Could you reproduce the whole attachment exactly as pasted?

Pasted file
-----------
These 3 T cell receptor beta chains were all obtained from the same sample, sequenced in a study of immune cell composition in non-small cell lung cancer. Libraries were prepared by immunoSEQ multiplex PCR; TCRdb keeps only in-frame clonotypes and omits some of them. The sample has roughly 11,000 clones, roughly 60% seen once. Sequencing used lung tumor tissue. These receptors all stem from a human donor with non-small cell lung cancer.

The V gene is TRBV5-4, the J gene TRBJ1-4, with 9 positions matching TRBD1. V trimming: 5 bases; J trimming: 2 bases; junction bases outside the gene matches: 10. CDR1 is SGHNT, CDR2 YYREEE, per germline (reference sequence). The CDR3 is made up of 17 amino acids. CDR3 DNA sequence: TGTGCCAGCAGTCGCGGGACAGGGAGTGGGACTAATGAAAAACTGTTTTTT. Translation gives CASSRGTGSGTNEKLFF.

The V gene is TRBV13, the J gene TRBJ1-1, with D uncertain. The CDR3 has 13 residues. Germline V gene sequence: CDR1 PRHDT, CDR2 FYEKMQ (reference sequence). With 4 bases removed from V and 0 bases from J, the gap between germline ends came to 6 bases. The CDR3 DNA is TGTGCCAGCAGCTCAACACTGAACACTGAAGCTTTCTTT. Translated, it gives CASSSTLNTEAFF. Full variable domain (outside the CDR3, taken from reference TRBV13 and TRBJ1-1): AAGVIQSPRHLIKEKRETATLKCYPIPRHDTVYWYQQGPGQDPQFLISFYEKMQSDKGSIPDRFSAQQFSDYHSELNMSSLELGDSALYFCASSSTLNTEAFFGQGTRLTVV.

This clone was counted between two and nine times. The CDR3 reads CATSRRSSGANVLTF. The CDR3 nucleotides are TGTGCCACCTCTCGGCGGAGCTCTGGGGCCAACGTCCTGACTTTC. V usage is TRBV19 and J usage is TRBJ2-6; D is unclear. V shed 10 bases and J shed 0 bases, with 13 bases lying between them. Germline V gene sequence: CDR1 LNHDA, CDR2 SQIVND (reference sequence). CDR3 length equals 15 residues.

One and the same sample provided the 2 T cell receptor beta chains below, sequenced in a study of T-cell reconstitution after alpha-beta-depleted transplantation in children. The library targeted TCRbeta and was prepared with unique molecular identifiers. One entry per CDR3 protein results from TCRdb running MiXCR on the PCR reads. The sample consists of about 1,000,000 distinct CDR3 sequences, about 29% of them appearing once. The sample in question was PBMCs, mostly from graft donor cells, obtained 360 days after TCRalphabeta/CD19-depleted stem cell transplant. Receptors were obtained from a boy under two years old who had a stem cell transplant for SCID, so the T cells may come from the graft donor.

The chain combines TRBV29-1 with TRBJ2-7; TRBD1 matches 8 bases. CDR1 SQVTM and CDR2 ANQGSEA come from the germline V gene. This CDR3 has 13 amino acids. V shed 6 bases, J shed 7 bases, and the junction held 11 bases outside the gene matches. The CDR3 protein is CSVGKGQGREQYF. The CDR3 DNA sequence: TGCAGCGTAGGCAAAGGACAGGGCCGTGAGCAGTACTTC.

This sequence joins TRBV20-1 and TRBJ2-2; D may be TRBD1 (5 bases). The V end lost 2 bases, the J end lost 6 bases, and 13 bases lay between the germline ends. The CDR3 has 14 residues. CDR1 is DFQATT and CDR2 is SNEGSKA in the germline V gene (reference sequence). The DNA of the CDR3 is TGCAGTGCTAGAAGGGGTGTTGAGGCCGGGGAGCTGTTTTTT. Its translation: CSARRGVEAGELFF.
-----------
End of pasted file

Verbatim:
These 3 T cell receptor beta chains were all obtained from the same sample, sequenced in a study of immune cell composition in non-small cell lung cancer. Libraries were prepared by immunoSEQ multiplex PCR; TCRdb keeps only in-frame clonotypes and omits some of them. The sample has roughly 11,000 clones, roughly 60% seen once. Sequencing used lung tumor tissue. These receptors all stem from a human donor with non-small cell lung cancer.

The V gene is TRBV5-4, the J gene TRBJ1-4, with 9 positions matching TRBD1. V trimming: 5 bases; J trimming: 2 bases; junction bases outside the gene matches: 10. CDR1 is SGHNT, CDR2 YYREEE, per germline (reference sequence). The CDR3 is made up of 17 amino acids. CDR3 DNA sequence: TGTGCCAGCAGTCGCGGGACAGGGAGTGGGACTAATGAAAAACTGTTTTTT. Translation gives CASSRGTGSGTNEKLFF.

The V gene is TRBV13, the J gene TRBJ1-1, with D uncertain. The CDR3 has 13 residues. Germline V gene sequence: CDR1 PRHDT, CDR2 FYEKMQ (reference sequence). With 4 bases removed from V and 0 bases from J, the gap between germline ends came to 6 bases. The CDR3 DNA is TGTGCCAGCAGCTCAACACTGAACACTGAAGCTTTCTTT. Translated, it gives CASSSTLNTEAFF. Full variable domain (outside the CDR3, taken from reference TRBV13 and TRBJ1-1): AAGVIQSPRHLIKEKRETATLKCYPIPRHDTVYWYQQGPGQDPQFLISFYEKMQSDKGSIPDRFSAQQFSDYHSELNMSSLELGDSALYFCASSSTLNTEAFFGQGTRLTVV.

This clone was counted between two and nine times. The CDR3 reads CATSRRSSGANVLTF. The CDR3 nucleotides are TGTGCCACCTCTCGGCGGAGCTCTGGGGCCAACGTCCTGACTTTC. V usage is TRBV19 and J usage is TRBJ2-6; D is unclear. V shed 10 bases and J shed 0 bases, with 13 bases lying between them. Germline V gene sequence: CDR1 LNHDA, CDR2 SQIVND (reference sequence). CDR3 length equals 15 residues.

One and the same sample provided the 2 T cell receptor beta chains below, sequenced in a study of T-cell reconstitution after alpha-beta-depleted transplantation in children. The library targeted TCRbeta and was prepared with unique molecular identifiers. One entry per CDR3 protein results from TCRdb running MiXCR on the PCR reads. The sample consists of about 1,000,000 distinct CDR3 sequences, about 29% of them appearing once. The sample in question was PBMCs, mostly from graft donor cells, obtained 360 days after TCRalphabeta/CD19-depleted stem cell transplant. Receptors were obtained from a boy under two years old who had a stem cell transplant for SCID, so the T cells may come from the graft donor.

The chain combines TRBV29-1 with TRBJ2-7; TRBD1 matches 8 bases. CDR1 SQVTM and CDR2 ANQGSEA come from the germline V gene. This CDR3 has 13 amino acids. V shed 6 bases, J shed 7 bases, and the junction held 11 bases outside the gene matches. The CDR3 protein is CSVGKGQGREQYF. The CDR3 DNA sequence: TGCAGCGTAGGCAAAGGACAGGGCCGTGAGCAGTACTTC.

This sequence joins TRBV20-1 and TRBJ2-2; D may be TRBD1 (5 bases). The V end lost 2 bases, the J end lost 6 bases, and 13 bases lay between the germline ends. The CDR3 has 14 residues. CDR1 is DFQATT and CDR2 is SNEGSKA in the germline V gene (reference sequence). The DNA of the CDR3 is TGCAGTGCTAGAAGGGGTGTTGAGGCCGGGGAGCTGTTTTTT. Its translation: CSARRGVEAGELFF.